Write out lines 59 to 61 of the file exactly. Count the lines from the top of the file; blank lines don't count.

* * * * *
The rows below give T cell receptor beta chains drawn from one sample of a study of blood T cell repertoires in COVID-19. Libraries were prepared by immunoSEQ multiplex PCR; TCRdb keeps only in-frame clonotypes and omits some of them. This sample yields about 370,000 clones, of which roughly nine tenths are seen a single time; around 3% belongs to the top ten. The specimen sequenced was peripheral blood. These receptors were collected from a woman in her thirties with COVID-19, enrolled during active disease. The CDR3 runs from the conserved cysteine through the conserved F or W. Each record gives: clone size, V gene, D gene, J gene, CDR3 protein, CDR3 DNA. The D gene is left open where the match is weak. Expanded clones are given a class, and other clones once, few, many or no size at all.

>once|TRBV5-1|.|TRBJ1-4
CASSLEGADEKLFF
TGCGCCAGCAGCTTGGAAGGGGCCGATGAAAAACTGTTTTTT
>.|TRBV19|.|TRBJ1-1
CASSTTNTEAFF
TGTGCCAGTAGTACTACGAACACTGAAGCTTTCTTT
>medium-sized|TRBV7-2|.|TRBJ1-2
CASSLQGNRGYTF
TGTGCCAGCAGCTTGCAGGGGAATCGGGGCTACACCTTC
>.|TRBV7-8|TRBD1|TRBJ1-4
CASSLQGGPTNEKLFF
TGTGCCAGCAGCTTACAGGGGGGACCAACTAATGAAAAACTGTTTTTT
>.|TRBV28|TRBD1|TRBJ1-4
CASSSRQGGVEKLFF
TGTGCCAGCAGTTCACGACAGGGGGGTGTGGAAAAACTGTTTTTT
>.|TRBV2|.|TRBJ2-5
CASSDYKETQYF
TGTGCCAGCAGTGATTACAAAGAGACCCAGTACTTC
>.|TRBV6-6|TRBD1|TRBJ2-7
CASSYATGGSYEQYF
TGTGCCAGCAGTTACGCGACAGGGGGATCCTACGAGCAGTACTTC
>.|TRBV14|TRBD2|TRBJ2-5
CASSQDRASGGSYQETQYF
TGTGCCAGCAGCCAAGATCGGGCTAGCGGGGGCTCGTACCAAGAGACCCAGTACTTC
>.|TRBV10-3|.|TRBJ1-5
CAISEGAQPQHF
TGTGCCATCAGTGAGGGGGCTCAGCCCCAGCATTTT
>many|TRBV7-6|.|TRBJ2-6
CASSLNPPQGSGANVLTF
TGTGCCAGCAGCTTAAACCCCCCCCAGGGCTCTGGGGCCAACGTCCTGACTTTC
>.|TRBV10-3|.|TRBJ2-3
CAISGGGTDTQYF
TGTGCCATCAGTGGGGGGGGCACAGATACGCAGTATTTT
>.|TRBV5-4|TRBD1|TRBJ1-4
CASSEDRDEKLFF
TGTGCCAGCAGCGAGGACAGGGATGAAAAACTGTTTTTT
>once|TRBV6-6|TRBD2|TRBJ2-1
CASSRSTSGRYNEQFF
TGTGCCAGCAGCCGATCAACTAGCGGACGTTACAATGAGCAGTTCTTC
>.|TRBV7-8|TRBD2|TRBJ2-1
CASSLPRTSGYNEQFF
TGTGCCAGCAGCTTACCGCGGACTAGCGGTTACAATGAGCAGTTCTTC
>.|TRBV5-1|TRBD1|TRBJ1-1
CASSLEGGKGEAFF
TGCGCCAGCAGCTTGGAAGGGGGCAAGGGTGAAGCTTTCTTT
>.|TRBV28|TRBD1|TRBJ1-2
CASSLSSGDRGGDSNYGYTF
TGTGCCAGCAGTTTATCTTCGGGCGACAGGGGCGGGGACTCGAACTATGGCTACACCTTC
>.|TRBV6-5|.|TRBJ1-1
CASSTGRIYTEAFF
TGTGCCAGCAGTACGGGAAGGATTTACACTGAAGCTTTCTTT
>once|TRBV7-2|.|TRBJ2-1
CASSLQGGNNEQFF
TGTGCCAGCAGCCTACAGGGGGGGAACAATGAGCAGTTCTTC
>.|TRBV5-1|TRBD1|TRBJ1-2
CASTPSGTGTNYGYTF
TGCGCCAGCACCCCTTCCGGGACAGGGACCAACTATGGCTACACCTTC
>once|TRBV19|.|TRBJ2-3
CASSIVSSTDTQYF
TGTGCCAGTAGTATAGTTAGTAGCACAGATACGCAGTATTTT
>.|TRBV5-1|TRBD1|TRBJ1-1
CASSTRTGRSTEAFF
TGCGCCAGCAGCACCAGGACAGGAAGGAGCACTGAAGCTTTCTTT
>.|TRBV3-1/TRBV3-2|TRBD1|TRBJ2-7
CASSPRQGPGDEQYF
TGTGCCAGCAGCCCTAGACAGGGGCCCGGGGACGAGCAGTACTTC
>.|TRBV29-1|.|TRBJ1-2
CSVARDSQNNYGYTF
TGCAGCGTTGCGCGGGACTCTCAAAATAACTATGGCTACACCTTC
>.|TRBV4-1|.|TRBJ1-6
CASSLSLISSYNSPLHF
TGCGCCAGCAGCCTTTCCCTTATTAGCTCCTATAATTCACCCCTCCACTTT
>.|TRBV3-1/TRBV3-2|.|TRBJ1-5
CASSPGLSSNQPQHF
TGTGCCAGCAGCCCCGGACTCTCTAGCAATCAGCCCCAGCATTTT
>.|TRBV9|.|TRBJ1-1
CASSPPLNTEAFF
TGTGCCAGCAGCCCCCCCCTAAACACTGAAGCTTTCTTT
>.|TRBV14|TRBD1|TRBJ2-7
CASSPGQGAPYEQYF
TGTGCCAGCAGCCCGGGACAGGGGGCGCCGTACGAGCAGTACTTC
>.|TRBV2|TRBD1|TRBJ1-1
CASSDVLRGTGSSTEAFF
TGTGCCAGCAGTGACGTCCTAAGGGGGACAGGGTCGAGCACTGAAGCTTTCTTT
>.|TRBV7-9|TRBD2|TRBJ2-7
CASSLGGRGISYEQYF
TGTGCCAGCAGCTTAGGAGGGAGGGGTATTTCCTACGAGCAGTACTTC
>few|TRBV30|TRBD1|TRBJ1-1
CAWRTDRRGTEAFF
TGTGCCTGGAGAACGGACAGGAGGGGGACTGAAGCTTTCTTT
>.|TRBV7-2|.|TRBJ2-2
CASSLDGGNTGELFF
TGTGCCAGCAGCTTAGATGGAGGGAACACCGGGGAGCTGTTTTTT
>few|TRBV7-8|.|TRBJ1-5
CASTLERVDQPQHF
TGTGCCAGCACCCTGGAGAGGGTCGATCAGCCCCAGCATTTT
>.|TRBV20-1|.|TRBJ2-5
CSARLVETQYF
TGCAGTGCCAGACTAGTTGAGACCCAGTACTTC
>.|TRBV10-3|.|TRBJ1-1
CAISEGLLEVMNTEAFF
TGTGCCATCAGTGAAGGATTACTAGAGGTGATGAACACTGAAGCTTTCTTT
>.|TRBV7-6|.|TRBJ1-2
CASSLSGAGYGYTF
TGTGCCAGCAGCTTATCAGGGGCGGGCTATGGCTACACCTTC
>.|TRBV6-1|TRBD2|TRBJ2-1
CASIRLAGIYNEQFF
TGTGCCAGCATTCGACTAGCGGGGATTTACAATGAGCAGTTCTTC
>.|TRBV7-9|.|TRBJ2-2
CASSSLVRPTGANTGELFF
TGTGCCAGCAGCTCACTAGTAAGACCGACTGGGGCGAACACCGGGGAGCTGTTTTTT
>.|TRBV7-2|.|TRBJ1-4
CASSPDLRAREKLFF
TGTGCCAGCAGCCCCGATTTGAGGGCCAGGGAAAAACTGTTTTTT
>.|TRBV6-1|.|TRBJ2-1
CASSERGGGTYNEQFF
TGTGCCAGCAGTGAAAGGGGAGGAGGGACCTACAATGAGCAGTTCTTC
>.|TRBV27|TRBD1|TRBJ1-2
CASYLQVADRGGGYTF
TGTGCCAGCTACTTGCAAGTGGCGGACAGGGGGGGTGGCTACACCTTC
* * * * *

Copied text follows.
>once|TRBV19|.|TRBJ2-3
CASSIVSSTDTQYF
TGTGCCAGTAGTATAGTTAGTAGCACAGATACGCAGTATTTT